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Comment Re:Problem with the solution? (Score 2) 194

I think the problem here is that yes, you don't want to waste the time, but you (and few others) are willing to pay what it would really cost to offer fast airborne bandwidth.

A few Mbps are really quite adequate for 99% of the users that *need* in-air connectivity (or simply want it to prevent being bored, like me with IRC and web browsing). If people want to do heavy VNC work or video streaming on board aircraft, they're going to have to pay more than $20 for it. It's that simple.

Comment Re: Question from a non American (Score 1) 203

The largest Canadian airports have US preclearance, so you clear before you leave Canada. Smaller Canadian airports with US service still have passengers clear customs and immigration at the American airport where they land.

Some Caribbean, Irish, and Middle Eastern airports have US preclearance too but as far as I know, none of these airlines serve LaGuardia.

Comment Re:Try an M-DISC (Score 1) 169

In the cool and dark, colour film will last a long time - my earliest colour photos were taken in the 1970s and 1980s and are still doing well. It's a pity we lost Kodachrome; it's probably good for a century. But we did lose it.

That having been said, separate black and white rolls each shot with a different colour channel would be very archival. If correctly processed and kept dry and cool, they are probably good for 100-200 years minimum.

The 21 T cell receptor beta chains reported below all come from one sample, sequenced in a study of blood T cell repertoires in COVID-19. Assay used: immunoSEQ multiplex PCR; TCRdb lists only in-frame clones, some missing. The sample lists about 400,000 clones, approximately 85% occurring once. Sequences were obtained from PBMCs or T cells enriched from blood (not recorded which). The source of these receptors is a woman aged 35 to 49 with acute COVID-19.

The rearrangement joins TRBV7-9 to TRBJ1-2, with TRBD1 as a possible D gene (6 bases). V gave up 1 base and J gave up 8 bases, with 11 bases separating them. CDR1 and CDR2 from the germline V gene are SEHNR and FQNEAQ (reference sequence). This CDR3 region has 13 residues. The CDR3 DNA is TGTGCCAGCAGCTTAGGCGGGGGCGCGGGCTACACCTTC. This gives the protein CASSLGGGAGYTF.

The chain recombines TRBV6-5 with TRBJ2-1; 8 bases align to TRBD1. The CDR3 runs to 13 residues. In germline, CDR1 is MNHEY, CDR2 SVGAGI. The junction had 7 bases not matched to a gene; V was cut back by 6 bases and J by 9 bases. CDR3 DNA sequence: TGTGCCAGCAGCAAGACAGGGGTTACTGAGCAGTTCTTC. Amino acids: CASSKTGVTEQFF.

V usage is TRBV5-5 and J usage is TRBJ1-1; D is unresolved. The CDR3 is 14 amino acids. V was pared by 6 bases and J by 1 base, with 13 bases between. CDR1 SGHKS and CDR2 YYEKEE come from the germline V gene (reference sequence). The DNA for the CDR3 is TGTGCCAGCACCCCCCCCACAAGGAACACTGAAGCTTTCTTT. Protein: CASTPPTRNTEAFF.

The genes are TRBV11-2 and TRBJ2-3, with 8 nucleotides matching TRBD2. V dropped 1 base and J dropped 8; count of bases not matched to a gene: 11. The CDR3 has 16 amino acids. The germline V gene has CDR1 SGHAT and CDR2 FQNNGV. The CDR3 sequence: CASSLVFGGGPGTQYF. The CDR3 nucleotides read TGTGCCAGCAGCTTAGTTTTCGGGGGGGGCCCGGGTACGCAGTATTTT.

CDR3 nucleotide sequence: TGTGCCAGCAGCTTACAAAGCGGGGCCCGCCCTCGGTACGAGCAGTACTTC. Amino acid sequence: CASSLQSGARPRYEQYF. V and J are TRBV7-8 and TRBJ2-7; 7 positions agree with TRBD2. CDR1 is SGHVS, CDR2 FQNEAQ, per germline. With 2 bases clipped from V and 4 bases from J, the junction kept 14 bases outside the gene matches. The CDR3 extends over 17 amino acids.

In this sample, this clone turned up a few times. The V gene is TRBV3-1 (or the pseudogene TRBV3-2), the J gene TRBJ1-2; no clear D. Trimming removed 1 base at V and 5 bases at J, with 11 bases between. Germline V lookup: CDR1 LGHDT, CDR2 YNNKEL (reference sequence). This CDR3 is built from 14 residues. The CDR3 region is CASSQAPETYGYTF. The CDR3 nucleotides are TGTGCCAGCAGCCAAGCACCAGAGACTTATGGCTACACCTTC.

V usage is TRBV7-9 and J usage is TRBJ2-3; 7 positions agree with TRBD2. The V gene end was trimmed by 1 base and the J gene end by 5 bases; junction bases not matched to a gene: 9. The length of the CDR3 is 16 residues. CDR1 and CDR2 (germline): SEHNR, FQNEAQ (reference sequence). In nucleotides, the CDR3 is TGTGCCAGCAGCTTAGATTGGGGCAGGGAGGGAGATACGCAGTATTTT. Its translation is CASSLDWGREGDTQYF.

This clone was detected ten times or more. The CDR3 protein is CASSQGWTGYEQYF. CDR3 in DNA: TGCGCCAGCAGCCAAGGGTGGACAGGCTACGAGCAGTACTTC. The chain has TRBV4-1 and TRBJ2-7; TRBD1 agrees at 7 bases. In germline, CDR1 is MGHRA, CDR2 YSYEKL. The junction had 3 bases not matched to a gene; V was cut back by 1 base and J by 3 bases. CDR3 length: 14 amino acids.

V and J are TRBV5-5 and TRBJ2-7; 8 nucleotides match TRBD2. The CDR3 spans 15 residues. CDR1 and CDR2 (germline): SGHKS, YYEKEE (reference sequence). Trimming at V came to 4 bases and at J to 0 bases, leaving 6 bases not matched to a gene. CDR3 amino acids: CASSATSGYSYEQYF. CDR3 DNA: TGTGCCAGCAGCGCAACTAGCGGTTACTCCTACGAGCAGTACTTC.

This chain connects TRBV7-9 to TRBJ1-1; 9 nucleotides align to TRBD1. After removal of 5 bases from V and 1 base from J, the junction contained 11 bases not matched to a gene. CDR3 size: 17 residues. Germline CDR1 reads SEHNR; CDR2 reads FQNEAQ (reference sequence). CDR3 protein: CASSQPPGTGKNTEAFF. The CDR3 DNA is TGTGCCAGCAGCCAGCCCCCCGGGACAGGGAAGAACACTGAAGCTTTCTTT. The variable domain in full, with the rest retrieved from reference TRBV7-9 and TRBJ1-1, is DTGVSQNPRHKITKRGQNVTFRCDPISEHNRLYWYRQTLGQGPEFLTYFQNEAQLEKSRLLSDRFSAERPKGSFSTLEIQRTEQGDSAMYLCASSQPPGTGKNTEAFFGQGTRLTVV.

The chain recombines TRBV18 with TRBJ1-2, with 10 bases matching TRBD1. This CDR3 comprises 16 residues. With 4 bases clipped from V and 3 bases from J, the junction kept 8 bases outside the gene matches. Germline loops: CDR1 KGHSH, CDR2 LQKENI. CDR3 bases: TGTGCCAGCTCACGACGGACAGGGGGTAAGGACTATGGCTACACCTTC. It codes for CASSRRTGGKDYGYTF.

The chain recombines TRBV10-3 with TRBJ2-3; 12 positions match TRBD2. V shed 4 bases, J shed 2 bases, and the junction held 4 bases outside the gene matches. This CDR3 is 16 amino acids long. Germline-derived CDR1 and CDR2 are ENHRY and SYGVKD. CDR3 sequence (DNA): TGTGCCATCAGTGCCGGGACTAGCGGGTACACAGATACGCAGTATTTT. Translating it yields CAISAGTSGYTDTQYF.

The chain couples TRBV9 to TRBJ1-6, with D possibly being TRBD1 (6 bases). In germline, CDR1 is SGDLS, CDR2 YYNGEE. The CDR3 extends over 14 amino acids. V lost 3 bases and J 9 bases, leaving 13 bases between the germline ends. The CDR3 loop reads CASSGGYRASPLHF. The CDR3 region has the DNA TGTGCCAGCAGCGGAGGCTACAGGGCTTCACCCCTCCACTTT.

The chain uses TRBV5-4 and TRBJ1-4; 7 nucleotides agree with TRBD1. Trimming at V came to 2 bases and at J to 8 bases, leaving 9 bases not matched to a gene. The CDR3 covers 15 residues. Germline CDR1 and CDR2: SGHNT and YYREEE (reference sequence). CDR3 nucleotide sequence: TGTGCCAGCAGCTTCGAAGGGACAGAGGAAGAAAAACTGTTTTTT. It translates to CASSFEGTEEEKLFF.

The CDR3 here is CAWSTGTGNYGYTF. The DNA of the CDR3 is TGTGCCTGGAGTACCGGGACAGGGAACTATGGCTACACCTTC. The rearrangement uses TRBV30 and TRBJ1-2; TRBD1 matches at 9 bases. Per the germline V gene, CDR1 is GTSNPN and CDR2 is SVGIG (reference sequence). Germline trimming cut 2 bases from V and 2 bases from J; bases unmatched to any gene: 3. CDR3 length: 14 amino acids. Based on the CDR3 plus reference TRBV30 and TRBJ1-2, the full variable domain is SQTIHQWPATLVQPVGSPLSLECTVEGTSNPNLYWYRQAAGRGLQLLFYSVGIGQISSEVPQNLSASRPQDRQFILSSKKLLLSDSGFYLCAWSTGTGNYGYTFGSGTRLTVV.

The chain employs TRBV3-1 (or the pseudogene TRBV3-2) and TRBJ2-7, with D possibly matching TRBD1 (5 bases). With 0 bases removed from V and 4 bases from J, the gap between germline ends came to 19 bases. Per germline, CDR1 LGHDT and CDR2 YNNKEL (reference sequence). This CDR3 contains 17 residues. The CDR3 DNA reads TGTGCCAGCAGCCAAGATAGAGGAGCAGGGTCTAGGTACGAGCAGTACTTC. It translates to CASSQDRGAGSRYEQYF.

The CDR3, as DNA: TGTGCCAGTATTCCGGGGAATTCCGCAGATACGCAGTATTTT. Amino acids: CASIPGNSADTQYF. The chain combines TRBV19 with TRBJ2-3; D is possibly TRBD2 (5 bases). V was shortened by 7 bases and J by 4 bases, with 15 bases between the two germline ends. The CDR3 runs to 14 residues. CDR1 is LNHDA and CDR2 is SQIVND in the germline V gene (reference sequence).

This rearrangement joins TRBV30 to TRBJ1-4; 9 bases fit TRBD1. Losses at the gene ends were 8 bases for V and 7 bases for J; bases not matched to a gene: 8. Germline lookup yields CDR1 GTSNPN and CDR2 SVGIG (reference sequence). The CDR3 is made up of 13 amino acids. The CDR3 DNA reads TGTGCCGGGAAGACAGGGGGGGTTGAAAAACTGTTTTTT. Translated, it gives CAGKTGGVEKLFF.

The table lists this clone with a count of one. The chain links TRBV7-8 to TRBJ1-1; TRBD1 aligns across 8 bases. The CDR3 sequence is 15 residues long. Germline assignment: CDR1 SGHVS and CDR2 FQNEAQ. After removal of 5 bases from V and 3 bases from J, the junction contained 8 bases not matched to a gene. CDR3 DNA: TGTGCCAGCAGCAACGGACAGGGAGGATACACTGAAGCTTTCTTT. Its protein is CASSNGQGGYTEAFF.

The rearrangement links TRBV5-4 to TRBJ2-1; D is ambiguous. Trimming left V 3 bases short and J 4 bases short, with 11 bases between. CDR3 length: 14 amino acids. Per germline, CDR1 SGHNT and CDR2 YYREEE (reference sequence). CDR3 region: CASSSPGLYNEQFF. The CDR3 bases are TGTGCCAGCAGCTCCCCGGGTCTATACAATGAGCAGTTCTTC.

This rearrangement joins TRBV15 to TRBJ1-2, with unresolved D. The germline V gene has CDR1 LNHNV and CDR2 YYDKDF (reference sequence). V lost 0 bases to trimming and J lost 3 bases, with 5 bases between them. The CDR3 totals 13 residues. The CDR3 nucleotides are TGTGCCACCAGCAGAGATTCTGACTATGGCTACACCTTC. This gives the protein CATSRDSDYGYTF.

Comment Re:50-100 years? (Score 1) 169

1965? Paper. Analog LPs. Reel-to-reel tape (if you can find a tape player; they're around but hard to find). Some really old audio Compact Cassettes (for which players are still easy to find). But most importantly... motion picture film and still photos on film and photographic paper.

Even if you didn't have a projector, you could look at a movie film and see what it was about. You could fashion a projector, or scan the images and assemble them digitally. Film is pretty cool that way.

Comment Re:Incredible! (Score 1) 204

Atari 2600 cartridges are 4 kB maximum. It's certainly possible the game only used a fraction of that, but highly unlikely.

The 2600 did only have 128 bytes of RAM, but none of this would be needed for the program itself, which would be accessed directly from cartridge ROM by the CPU. On the ZX, the code would have to fit within the 1kB and the remaining RAM would be available for its execution.

No problem is so formidable that you can't just walk away from it. -- C. Schulz